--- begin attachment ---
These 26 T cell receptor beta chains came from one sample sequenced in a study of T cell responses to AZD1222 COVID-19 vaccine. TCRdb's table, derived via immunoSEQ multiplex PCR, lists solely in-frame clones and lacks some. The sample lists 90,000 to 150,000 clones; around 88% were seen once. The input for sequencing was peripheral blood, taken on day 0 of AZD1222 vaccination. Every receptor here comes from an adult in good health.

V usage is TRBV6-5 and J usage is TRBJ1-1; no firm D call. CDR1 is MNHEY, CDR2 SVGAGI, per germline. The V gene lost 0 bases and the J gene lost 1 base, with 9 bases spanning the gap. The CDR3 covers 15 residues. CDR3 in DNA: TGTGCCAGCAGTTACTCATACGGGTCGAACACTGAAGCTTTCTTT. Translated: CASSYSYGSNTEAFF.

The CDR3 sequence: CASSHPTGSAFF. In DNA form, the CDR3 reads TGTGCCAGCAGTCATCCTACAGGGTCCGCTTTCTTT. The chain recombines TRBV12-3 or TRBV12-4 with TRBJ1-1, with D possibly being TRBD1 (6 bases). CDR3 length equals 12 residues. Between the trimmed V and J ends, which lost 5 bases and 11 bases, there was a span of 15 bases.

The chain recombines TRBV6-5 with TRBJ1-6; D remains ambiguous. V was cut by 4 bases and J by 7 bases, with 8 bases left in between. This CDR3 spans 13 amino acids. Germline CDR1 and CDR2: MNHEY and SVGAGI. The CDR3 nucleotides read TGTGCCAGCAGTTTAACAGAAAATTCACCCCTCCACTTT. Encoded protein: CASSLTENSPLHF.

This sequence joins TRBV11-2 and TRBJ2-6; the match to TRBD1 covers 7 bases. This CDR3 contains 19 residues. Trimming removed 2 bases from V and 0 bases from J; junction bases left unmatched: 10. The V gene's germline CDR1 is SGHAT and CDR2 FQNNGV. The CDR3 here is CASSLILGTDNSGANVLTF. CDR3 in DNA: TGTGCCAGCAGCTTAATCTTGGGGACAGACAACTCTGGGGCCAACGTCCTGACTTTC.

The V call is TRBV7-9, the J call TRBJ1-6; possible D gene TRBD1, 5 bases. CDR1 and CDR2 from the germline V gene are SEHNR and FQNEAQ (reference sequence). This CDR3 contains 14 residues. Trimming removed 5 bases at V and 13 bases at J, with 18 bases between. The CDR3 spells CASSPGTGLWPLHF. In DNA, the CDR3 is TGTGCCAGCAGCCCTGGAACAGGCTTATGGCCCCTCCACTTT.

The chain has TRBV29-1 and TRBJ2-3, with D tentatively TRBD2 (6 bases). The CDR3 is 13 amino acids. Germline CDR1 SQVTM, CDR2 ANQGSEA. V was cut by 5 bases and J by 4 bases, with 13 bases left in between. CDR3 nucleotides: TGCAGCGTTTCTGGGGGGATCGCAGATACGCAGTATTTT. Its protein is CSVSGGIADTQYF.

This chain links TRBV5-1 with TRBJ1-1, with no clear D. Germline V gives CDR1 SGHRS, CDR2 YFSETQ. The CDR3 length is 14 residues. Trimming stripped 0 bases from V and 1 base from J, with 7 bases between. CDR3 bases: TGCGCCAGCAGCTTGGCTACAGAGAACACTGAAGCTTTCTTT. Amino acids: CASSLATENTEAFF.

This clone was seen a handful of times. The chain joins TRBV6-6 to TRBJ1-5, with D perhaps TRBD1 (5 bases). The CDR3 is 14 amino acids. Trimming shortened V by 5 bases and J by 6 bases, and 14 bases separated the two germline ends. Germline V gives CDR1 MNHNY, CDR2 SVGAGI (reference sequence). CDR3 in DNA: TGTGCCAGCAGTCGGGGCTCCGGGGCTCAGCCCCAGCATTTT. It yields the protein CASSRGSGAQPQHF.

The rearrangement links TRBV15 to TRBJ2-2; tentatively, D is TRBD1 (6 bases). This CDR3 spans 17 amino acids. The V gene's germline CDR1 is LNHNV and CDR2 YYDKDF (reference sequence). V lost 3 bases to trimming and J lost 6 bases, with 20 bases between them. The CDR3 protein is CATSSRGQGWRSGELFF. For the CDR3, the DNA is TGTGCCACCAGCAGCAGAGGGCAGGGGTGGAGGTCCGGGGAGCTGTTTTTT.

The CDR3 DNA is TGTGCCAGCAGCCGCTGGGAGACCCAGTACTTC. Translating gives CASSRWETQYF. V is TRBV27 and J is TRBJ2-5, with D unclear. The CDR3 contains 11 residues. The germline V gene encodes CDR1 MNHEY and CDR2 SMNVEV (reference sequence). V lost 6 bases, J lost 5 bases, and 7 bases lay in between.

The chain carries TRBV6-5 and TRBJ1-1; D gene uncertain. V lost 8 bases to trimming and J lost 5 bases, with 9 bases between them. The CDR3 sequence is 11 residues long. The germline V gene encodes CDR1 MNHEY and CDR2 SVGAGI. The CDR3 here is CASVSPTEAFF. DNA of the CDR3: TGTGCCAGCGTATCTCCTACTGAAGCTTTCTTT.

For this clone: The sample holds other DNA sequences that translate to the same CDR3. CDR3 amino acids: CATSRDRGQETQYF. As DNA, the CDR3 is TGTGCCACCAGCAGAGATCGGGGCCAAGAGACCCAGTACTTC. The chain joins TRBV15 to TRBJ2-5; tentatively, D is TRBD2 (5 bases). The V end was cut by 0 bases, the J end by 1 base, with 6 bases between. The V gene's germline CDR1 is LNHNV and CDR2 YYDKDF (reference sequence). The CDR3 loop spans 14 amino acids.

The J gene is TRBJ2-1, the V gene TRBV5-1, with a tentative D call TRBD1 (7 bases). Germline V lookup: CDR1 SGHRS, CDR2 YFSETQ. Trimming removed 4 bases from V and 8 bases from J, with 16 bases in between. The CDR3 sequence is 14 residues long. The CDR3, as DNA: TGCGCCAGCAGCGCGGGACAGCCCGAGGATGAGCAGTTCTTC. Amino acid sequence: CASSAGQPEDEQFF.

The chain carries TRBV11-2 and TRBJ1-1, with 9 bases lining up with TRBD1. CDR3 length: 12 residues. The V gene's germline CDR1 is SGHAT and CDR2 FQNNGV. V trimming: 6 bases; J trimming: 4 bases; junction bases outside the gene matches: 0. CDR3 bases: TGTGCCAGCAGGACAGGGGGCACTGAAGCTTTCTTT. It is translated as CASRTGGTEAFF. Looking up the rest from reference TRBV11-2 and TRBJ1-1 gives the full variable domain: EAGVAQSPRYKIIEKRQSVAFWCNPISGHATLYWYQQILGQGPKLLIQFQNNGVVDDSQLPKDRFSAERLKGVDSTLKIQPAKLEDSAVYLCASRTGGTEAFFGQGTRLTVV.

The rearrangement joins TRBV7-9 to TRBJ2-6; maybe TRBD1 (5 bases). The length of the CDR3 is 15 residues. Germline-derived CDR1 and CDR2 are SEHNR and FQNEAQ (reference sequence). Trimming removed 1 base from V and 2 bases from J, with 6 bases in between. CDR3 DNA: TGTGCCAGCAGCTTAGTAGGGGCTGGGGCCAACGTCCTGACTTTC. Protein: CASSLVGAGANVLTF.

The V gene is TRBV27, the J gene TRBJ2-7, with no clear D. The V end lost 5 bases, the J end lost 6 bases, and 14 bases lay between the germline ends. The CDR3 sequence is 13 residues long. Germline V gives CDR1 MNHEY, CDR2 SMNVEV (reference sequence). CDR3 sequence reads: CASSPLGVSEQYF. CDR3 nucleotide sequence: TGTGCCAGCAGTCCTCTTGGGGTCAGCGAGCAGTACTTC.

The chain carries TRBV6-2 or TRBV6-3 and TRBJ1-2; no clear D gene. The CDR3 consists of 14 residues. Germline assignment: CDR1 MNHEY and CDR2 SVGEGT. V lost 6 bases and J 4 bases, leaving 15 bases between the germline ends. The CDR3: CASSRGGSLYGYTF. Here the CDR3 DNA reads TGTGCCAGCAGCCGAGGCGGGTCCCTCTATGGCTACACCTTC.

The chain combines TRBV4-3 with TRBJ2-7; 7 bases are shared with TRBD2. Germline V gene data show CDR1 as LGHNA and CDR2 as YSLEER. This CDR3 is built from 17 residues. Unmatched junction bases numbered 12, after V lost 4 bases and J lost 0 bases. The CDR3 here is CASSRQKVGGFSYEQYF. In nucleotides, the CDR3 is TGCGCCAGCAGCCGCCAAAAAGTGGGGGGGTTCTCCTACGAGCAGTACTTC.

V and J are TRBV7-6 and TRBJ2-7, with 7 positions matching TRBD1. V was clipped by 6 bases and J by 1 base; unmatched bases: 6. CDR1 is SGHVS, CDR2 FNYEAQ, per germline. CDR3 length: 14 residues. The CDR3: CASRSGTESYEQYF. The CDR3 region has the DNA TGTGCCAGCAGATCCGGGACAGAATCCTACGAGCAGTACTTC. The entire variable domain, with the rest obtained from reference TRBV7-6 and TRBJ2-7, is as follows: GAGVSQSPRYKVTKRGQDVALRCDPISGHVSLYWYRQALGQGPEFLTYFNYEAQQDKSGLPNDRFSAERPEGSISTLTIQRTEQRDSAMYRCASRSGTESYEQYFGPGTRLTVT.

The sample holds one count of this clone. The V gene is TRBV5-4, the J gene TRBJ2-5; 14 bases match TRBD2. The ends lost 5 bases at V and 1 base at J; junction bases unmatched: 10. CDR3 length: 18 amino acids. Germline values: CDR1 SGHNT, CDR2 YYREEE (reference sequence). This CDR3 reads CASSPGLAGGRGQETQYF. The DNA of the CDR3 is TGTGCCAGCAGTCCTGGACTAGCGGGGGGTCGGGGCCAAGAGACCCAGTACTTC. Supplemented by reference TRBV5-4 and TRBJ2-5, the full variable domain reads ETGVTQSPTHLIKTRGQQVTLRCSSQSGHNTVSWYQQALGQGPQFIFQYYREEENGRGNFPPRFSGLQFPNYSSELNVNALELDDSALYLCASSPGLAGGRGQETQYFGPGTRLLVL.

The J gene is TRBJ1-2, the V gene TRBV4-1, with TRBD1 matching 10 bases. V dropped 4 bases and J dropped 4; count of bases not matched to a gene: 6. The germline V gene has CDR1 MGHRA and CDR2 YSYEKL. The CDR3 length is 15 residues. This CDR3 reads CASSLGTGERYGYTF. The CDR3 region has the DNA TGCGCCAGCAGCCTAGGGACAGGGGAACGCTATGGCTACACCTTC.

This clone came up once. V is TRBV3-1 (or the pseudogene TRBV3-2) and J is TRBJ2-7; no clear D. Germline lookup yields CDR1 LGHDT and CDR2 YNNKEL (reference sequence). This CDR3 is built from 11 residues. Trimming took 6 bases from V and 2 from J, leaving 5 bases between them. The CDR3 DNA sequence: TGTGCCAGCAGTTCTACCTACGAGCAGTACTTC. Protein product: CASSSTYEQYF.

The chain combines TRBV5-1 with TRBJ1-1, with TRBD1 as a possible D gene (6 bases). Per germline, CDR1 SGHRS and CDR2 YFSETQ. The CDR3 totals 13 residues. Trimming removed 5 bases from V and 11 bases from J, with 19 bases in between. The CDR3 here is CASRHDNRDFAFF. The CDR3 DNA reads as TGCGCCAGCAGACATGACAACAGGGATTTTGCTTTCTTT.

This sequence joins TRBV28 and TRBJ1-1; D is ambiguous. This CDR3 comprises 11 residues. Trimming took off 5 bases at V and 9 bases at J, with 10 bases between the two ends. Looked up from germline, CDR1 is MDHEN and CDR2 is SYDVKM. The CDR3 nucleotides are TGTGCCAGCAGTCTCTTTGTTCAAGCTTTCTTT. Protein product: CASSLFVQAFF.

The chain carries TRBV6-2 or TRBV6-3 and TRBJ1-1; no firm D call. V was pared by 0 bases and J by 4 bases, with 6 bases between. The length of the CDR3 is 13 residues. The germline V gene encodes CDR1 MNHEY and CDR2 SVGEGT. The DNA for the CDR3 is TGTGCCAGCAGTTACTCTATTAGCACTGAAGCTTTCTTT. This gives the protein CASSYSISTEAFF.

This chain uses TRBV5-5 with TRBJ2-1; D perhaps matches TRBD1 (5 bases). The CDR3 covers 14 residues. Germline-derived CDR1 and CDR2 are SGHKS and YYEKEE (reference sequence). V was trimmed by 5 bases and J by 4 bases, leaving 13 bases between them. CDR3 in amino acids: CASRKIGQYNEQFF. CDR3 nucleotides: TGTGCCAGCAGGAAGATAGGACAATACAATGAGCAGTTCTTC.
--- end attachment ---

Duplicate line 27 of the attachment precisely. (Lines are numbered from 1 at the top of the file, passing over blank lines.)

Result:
This chain uses TRBV5-5 with TRBJ2-1; D perhaps matches TRBD1 (5 bases). The CDR3 covers 14 residues. Germline-derived CDR1 and CDR2 are SGHKS and YYEKEE (reference sequence). V was trimmed by 5 bases and J by 4 bases, leaving 13 bases between them. CDR3 in amino acids: CASRKIGQYNEQFF. CDR3 nucleotides: TGTGCCAGCAGGAAGATAGGACAATACAATGAGCAGTTCTTC.